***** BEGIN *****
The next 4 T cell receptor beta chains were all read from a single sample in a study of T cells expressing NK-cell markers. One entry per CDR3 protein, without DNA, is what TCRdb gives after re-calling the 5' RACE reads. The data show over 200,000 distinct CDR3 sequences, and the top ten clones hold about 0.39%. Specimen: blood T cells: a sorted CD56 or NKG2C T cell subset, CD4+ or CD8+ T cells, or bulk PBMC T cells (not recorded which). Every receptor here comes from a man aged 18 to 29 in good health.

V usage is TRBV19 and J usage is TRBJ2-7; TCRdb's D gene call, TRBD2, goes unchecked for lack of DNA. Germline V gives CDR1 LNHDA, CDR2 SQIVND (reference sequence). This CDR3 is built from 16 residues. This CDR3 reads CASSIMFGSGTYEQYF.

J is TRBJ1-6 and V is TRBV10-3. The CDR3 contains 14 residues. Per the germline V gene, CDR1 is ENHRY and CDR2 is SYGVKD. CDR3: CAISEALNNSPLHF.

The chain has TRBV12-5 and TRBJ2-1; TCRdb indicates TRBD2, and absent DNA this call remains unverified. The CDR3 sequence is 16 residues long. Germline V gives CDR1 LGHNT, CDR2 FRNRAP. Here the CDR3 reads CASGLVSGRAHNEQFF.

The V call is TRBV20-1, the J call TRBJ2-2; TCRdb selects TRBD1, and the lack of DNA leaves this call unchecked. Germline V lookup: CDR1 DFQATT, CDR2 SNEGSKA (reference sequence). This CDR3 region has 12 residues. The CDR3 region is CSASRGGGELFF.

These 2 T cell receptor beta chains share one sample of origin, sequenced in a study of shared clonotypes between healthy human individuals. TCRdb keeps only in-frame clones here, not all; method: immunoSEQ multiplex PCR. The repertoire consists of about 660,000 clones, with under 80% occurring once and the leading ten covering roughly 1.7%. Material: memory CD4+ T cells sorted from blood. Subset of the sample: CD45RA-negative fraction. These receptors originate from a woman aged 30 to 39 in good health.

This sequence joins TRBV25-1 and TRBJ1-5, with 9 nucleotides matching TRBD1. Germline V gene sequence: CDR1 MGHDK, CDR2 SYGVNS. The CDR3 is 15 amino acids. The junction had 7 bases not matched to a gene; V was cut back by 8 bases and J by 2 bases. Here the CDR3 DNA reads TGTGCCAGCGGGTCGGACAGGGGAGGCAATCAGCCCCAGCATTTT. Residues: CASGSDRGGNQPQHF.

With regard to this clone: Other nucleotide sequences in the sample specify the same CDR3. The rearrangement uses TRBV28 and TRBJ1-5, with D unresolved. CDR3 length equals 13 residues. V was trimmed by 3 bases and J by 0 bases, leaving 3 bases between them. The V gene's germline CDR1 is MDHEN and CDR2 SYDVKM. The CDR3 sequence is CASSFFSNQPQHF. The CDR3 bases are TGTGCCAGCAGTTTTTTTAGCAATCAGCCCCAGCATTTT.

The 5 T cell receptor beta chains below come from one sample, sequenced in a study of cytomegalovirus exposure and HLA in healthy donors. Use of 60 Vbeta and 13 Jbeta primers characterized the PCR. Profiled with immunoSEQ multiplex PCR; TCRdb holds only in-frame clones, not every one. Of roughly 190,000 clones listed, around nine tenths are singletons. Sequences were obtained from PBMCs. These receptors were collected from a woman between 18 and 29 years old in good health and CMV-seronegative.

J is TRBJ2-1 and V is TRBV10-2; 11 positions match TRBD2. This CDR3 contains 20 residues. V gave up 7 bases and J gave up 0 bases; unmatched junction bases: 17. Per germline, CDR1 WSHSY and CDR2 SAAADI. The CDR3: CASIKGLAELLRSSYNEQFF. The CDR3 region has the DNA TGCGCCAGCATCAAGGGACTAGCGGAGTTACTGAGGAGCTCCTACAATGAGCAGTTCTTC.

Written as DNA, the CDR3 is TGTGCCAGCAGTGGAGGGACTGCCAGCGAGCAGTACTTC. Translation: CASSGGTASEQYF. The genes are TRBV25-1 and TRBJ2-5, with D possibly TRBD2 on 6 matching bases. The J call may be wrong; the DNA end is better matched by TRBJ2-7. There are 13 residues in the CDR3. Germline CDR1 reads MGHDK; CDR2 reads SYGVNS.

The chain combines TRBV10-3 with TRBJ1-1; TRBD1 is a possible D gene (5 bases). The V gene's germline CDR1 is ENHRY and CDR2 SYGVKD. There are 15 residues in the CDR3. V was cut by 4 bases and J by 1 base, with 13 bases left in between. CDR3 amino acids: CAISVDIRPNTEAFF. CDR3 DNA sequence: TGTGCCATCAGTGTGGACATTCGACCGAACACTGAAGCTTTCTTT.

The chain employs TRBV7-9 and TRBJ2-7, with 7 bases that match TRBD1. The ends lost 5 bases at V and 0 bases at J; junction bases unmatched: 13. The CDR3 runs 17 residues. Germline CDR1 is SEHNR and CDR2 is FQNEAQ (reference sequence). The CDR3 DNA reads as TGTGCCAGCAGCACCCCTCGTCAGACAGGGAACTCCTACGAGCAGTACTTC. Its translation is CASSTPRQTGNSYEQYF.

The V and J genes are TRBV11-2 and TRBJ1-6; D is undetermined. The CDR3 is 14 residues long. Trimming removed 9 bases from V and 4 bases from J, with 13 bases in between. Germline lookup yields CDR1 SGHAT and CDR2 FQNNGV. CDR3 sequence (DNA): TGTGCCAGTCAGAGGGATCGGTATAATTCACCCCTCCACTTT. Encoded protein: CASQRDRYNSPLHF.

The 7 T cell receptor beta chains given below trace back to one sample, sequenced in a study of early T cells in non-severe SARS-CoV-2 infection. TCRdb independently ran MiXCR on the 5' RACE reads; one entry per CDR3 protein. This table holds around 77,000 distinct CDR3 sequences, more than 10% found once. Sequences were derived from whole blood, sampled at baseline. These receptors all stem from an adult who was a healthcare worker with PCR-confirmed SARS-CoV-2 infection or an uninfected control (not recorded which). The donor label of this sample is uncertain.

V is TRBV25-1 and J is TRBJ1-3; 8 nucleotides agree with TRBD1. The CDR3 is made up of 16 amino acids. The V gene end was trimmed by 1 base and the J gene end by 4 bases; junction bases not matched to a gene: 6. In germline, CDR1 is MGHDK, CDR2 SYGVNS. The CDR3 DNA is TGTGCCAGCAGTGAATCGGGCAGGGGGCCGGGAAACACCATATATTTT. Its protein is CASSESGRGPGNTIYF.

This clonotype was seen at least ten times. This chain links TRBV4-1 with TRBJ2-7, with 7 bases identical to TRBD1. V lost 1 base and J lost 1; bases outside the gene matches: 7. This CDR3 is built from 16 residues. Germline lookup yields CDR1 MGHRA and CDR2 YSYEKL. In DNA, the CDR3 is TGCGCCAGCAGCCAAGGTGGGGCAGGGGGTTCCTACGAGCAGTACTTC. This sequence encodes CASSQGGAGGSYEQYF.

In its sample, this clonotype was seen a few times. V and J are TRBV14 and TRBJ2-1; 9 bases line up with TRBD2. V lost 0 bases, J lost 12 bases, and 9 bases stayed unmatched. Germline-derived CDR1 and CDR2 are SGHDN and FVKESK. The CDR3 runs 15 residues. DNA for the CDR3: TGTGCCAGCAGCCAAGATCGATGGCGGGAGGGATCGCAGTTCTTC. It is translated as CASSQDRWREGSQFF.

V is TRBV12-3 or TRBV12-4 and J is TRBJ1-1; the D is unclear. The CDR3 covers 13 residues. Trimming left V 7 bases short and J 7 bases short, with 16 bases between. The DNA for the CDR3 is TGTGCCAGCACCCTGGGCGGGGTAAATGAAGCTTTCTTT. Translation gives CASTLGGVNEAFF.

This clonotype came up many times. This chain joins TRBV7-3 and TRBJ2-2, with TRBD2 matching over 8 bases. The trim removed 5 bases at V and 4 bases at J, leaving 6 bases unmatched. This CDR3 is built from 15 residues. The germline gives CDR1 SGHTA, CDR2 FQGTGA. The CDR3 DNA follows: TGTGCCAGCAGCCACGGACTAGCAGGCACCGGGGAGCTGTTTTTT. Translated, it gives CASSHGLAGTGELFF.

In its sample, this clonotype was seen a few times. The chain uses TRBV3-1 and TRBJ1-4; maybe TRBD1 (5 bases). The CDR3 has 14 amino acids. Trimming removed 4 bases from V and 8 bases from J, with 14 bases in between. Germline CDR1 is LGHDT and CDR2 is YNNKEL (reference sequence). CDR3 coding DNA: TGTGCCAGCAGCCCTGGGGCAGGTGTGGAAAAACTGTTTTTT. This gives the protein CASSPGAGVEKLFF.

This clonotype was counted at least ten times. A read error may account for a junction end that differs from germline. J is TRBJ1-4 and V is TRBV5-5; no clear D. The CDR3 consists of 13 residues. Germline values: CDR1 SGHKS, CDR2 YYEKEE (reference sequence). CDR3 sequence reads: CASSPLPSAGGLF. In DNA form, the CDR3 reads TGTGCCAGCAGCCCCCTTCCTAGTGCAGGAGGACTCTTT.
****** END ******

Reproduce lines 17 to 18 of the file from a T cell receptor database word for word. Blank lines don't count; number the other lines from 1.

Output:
This clonotype was seen at least ten times. This chain links TRBV4-1 with TRBJ2-7, with 7 bases identical to TRBD1. V lost 1 base and J lost 1; bases outside the gene matches: 7. This CDR3 is built from 16 residues. Germline lookup yields CDR1 MGHRA and CDR2 YSYEKL. In DNA, the CDR3 is TGCGCCAGCAGCCAAGGTGGGGCAGGGGGTTCCTACGAGCAGTACTTC. This sequence encodes CASSQGGAGGSYEQYF.

In its sample, this clonotype was seen a few times. V and J are TRBV14 and TRBJ2-1; 9 bases line up with TRBD2. V lost 0 bases, J lost 12 bases, and 9 bases stayed unmatched. Germline-derived CDR1 and CDR2 are SGHDN and FVKESK. The CDR3 runs 15 residues. DNA for the CDR3: TGTGCCAGCAGCCAAGATCGATGGCGGGAGGGATCGCAGTTCTTC. It is translated as CASSQDRWREGSQFF.